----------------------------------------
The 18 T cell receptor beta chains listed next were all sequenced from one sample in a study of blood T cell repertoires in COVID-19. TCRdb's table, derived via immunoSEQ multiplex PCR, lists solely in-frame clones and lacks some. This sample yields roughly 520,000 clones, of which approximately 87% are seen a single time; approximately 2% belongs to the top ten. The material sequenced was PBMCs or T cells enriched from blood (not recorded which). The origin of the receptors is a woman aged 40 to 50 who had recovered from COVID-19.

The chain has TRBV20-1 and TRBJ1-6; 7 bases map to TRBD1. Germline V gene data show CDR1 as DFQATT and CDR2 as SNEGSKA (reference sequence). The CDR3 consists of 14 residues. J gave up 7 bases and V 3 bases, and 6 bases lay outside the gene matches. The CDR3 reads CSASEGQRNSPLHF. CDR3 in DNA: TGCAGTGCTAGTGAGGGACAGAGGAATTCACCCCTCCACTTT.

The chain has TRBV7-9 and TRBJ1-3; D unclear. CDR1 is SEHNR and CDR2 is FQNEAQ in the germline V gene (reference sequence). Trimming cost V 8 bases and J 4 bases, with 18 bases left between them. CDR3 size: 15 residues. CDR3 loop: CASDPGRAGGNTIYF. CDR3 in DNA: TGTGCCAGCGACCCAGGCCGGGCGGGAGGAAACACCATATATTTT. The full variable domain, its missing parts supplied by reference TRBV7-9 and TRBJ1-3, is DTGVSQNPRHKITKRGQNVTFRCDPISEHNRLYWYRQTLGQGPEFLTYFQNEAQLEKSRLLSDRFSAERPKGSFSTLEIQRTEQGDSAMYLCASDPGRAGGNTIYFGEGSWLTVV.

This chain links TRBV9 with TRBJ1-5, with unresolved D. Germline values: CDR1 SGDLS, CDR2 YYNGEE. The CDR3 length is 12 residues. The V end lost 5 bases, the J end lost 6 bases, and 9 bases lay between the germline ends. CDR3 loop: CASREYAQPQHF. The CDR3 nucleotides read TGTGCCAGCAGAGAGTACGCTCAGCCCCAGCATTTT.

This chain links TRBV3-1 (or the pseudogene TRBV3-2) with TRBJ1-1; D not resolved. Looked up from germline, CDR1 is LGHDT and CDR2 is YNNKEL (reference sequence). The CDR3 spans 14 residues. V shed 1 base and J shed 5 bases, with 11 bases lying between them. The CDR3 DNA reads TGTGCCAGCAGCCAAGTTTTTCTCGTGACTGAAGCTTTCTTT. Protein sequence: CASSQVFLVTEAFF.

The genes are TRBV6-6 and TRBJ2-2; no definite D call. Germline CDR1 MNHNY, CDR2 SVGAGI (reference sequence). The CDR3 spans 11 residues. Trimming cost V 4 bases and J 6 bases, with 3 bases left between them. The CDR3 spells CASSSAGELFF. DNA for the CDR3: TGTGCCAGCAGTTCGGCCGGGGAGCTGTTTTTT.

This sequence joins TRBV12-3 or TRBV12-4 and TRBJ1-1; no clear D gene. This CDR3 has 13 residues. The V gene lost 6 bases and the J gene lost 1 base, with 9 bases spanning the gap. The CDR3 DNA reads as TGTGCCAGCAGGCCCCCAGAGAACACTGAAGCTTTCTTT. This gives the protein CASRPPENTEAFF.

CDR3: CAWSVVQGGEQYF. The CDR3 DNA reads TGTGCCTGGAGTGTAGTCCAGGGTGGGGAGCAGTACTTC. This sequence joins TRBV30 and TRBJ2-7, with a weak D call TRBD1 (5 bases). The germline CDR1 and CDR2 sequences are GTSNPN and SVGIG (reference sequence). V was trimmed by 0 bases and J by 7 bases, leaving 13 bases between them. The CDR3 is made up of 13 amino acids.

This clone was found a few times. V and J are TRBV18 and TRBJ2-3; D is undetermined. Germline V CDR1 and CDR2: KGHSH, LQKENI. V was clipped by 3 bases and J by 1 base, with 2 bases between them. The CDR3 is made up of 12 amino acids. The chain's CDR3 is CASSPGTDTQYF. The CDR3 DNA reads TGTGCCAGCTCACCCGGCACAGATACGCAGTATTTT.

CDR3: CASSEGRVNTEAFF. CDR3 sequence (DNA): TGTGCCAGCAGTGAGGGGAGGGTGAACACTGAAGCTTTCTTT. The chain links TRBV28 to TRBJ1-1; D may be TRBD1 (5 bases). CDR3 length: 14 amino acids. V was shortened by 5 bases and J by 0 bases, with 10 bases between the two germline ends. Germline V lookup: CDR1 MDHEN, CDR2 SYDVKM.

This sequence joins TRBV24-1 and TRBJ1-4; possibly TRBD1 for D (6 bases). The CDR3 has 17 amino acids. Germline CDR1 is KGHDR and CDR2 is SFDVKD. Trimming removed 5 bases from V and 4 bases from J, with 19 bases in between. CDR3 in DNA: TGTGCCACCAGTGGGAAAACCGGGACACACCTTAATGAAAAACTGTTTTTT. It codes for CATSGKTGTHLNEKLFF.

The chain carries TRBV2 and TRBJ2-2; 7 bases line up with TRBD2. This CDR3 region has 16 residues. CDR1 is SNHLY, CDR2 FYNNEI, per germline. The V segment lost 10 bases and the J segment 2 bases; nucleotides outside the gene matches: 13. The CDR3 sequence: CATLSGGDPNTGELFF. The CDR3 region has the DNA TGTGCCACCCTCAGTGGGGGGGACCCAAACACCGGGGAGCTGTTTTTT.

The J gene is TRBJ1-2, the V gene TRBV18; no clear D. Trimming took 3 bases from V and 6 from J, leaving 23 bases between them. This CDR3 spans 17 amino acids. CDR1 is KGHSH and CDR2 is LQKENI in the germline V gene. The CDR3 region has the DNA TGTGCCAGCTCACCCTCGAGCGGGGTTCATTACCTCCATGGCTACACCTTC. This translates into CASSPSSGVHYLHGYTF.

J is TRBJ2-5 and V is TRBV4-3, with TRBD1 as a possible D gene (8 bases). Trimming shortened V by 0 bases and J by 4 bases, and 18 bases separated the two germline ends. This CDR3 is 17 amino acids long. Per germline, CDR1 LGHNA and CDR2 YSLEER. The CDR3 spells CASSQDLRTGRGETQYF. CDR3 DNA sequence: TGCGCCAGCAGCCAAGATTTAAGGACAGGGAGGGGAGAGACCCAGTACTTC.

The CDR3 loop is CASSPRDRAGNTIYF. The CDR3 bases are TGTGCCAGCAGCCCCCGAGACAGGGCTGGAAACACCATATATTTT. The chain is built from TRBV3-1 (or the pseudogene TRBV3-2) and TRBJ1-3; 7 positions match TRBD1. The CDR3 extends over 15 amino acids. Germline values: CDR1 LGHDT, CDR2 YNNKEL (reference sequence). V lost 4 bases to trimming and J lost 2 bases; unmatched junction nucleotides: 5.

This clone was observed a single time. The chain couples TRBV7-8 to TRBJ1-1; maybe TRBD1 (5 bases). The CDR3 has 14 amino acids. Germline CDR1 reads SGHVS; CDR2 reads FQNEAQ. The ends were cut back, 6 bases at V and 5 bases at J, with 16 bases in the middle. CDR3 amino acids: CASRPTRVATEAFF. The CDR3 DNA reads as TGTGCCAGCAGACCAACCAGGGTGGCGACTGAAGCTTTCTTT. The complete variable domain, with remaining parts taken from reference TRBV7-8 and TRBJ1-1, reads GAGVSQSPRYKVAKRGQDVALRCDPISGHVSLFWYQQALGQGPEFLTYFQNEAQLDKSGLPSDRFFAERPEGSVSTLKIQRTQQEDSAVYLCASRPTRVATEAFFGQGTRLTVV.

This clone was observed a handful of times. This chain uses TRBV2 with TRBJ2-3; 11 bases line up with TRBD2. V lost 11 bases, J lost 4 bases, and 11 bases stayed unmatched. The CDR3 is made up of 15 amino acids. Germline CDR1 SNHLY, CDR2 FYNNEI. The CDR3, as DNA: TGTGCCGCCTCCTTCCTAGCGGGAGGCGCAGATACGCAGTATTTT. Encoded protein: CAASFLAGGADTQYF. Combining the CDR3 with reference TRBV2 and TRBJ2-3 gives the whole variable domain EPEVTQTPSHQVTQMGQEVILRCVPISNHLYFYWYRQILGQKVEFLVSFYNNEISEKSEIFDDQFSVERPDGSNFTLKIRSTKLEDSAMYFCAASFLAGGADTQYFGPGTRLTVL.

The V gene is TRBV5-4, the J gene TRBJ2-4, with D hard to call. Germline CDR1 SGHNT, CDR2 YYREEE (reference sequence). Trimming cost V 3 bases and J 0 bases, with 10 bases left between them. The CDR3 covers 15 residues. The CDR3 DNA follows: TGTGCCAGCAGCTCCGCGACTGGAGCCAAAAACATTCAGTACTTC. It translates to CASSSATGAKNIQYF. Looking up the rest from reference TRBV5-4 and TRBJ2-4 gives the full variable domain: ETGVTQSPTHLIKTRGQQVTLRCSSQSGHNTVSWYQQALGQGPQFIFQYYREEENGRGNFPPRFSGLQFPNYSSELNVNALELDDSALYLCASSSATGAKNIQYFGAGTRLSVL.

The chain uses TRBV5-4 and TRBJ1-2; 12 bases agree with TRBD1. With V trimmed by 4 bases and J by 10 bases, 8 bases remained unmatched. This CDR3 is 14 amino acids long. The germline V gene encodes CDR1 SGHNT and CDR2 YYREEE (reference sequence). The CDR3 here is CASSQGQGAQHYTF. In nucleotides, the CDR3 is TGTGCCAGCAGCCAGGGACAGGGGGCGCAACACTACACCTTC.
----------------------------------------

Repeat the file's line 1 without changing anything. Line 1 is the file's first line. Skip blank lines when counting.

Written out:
The 18 T cell receptor beta chains listed next were all sequenced from one sample in a study of blood T cell repertoires in COVID-19. TCRdb's table, derived via immunoSEQ multiplex PCR, lists solely in-frame clones and lacks some. This sample yields roughly 520,000 clones, of which approximately 87% are seen a single time; approximately 2% belongs to the top ten. The material sequenced was PBMCs or T cells enriched from blood (not recorded which). The origin of the receptors is a woman aged 40 to 50 who had recovered from COVID-19.